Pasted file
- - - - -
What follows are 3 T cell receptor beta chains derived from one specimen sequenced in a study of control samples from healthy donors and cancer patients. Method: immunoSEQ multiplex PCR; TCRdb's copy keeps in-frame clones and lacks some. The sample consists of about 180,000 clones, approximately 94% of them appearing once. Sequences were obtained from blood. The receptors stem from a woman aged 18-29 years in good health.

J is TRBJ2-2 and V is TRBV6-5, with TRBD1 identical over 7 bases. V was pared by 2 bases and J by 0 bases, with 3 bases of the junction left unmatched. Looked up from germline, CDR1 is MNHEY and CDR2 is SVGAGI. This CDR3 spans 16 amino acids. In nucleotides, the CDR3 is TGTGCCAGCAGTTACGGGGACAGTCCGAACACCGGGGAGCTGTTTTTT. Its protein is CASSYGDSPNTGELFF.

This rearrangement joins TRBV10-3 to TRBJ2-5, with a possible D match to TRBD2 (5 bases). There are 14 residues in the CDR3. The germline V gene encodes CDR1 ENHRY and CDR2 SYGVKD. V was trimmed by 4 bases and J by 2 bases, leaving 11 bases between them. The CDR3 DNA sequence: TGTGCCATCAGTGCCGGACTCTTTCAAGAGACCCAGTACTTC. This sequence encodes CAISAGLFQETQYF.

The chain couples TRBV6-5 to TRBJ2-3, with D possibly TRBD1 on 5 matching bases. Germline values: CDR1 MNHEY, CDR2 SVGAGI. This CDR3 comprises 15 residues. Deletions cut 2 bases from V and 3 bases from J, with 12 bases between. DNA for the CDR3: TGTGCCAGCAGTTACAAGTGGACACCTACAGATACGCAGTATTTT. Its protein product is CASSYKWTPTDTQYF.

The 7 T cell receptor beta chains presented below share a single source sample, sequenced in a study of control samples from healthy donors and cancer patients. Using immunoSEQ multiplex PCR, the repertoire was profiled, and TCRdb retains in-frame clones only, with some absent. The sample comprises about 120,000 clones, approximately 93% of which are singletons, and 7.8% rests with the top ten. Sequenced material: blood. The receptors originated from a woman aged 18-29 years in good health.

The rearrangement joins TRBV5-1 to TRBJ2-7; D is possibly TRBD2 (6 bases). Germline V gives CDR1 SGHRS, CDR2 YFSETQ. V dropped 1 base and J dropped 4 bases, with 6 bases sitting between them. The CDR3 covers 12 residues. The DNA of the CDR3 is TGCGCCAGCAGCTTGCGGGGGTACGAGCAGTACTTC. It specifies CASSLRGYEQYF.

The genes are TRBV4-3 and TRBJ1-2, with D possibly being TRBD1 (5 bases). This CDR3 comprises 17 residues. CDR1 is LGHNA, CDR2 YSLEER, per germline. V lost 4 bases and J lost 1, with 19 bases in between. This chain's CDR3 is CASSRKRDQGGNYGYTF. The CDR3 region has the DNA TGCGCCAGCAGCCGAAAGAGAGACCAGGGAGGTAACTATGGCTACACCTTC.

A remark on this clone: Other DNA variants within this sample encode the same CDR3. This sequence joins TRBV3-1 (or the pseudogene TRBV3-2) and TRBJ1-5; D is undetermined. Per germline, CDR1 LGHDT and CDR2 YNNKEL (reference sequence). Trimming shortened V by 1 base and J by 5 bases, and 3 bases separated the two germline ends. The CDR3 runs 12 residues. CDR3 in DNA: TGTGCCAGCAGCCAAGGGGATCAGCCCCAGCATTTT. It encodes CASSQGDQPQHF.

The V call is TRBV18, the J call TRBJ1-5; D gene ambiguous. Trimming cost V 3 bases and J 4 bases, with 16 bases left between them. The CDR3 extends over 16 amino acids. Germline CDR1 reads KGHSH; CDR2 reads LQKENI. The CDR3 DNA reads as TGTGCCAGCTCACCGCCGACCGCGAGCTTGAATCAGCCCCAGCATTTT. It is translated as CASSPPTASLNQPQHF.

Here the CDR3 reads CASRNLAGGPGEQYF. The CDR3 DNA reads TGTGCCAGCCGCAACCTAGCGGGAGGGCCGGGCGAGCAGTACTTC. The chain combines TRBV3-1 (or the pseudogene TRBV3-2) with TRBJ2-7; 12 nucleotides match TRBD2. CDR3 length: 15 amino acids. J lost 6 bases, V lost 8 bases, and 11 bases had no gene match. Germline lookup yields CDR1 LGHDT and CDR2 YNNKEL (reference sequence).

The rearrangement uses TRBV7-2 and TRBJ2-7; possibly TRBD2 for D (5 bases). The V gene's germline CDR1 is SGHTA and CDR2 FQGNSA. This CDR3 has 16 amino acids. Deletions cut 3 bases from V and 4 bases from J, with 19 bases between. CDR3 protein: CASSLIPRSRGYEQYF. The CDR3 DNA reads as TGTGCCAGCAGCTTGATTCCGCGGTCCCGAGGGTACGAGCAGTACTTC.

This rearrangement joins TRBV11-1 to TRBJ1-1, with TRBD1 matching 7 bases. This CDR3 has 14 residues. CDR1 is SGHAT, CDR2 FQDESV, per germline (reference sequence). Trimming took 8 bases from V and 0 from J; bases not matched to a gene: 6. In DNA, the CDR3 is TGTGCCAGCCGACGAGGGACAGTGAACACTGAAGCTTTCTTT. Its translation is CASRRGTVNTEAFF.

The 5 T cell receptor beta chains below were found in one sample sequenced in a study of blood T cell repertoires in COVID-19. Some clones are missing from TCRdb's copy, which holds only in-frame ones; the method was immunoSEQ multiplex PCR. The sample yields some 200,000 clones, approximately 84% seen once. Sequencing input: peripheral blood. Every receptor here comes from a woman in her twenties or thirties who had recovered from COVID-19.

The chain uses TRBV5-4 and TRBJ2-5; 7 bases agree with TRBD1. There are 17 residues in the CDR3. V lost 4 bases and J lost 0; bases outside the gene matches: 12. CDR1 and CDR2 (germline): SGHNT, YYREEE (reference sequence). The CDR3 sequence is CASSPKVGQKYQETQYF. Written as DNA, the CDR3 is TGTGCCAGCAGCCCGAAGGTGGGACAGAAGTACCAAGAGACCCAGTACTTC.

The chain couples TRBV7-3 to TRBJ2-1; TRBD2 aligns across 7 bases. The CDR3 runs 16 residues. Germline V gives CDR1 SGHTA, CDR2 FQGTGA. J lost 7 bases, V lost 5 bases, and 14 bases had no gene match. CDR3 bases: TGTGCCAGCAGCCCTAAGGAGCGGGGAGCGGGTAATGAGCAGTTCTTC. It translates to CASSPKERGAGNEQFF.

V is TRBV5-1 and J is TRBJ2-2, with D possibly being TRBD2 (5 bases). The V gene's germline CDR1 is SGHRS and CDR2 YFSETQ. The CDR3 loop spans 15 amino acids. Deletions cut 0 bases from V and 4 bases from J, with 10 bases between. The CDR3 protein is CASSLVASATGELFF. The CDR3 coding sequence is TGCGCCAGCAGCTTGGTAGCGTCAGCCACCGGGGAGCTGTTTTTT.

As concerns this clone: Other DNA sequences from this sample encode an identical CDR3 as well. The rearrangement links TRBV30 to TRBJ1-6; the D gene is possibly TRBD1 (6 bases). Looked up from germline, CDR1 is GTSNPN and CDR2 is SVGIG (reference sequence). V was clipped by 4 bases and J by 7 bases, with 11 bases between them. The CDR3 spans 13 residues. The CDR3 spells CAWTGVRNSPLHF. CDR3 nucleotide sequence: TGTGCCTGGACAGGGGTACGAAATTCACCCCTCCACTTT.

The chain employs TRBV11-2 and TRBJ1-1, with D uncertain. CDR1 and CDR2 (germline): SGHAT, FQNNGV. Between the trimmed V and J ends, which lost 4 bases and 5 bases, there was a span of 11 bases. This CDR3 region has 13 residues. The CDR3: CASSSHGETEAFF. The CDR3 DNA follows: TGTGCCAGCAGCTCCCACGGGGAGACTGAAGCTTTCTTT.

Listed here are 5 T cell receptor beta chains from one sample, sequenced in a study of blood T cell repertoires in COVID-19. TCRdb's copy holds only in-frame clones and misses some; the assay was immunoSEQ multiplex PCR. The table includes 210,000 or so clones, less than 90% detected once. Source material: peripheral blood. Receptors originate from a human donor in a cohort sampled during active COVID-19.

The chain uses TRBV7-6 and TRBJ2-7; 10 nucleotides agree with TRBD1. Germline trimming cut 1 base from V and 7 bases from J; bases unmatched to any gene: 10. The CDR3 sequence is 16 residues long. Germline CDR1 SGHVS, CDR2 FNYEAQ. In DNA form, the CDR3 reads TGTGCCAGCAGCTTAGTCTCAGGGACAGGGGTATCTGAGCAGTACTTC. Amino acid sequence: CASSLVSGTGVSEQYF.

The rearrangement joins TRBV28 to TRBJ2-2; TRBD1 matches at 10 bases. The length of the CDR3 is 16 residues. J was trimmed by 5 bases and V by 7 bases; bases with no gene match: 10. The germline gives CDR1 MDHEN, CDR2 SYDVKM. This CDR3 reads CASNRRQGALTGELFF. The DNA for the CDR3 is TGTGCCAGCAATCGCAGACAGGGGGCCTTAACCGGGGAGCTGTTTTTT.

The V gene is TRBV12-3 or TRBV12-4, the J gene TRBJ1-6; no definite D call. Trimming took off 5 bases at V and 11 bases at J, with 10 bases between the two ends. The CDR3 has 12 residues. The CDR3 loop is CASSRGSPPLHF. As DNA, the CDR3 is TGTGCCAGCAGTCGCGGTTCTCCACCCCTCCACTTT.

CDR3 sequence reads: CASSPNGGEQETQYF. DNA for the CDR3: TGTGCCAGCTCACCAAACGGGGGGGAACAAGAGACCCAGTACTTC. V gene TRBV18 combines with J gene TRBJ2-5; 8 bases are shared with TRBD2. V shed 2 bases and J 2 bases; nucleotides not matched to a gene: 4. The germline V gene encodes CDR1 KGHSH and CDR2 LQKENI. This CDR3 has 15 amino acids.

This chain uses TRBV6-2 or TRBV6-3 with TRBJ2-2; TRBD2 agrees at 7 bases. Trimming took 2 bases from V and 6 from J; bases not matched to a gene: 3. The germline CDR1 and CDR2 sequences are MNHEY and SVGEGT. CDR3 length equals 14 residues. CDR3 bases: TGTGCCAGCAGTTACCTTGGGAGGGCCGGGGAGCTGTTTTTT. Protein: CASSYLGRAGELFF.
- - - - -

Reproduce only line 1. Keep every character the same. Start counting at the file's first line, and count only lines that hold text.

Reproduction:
What follows are 3 T cell receptor beta chains derived from one specimen sequenced in a study of control samples from healthy donors and cancer patients. Method: immunoSEQ multiplex PCR; TCRdb's copy keeps in-frame clones and lacks some. The sample consists of about 180,000 clones, approximately 94% of them appearing once. Sequences were obtained from blood. The receptors stem from a woman aged 18-29 years in good health.